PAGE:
Network of RCTs. In the network, a unique treatment category is indicated by a box. Arrows between boxes indicate that these treatments had been compared in a trial. Pain groups: H, headache/migraine; MSK, musculoskeletal; OAK, osteoarthritis of the knee (more...)

Resource use information in the data set was limited to five60,61,66,69,71 of the 28 studies. Of these, three are specific to the German health-care system66,69,71 and, given the jurisdiction-specific nature of health-care resource use data, non-UK studies are of limited value to inform decision-making in the UK.229 The remaining two studies that provided resource use evidence60,61 were carried out in the UK, although only one of these60 collected resource use for time points that matched the 3-month time frame of the effectiveness assessment. The study by Thomas et al.61 recorded resource use at 12 and 24 months only. The study by Vickers et al.60 focused on one of the three clinical areas of interest (headache/migraine). It was decided to seek additional external data sets outside the ATC data set instead of assuming that health-care resource use data from headache/migraine trials could be generalised to musculoskeletal conditions and osteoarthritis of the knee. Therefore, IPD were obtained from the UK Back pain Exercise And Manipulation (BEAM) study230 for musculoskeletal pain and the UK Topical or Oral IBuprofen (TOIB) study231 for knee osteoarthritis pain.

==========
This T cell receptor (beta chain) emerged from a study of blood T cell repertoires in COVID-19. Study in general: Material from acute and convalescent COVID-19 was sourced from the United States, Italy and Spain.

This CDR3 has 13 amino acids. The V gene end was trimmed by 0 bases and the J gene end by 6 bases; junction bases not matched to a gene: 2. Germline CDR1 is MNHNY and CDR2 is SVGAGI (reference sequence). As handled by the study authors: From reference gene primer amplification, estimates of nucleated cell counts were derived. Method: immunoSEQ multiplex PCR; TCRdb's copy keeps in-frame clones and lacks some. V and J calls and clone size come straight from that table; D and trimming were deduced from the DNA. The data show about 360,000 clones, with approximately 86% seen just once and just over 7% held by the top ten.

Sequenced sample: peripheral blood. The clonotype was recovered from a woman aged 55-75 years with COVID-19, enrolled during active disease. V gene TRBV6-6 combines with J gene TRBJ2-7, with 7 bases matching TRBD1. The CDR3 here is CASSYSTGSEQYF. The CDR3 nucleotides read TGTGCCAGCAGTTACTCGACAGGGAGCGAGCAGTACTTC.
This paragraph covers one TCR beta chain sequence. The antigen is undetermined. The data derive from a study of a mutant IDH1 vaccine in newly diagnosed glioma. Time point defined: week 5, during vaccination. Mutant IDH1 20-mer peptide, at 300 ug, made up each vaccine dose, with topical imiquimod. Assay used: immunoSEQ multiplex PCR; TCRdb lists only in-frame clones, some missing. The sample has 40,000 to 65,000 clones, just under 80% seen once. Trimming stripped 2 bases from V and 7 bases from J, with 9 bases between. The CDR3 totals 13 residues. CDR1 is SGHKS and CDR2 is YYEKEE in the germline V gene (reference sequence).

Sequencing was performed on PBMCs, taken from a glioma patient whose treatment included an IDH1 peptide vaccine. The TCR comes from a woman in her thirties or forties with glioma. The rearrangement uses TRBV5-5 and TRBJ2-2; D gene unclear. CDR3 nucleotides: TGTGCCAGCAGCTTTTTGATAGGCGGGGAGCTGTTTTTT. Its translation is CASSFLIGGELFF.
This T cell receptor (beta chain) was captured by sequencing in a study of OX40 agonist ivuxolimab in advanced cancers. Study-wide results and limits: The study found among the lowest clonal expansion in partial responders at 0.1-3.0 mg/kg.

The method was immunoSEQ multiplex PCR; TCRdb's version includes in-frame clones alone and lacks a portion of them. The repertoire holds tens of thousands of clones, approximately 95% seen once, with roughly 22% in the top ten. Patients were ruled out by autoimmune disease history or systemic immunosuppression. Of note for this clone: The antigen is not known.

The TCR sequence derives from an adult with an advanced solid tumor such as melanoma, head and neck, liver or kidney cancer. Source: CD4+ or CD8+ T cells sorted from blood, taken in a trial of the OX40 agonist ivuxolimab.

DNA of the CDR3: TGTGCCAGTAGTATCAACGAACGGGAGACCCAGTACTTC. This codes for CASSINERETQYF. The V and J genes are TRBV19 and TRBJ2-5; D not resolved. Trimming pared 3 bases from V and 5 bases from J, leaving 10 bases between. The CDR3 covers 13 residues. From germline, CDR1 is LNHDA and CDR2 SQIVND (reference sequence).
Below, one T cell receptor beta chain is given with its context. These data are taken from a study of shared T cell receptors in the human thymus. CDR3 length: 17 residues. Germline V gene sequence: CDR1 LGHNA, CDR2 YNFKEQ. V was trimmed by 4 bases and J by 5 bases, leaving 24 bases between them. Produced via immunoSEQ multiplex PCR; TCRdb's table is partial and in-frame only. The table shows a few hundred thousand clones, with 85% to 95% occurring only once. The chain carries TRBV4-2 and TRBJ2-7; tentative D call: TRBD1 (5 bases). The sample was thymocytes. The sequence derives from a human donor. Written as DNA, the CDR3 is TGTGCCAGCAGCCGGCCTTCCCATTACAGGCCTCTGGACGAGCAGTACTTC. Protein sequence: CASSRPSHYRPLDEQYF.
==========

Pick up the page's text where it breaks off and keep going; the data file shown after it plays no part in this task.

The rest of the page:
Methods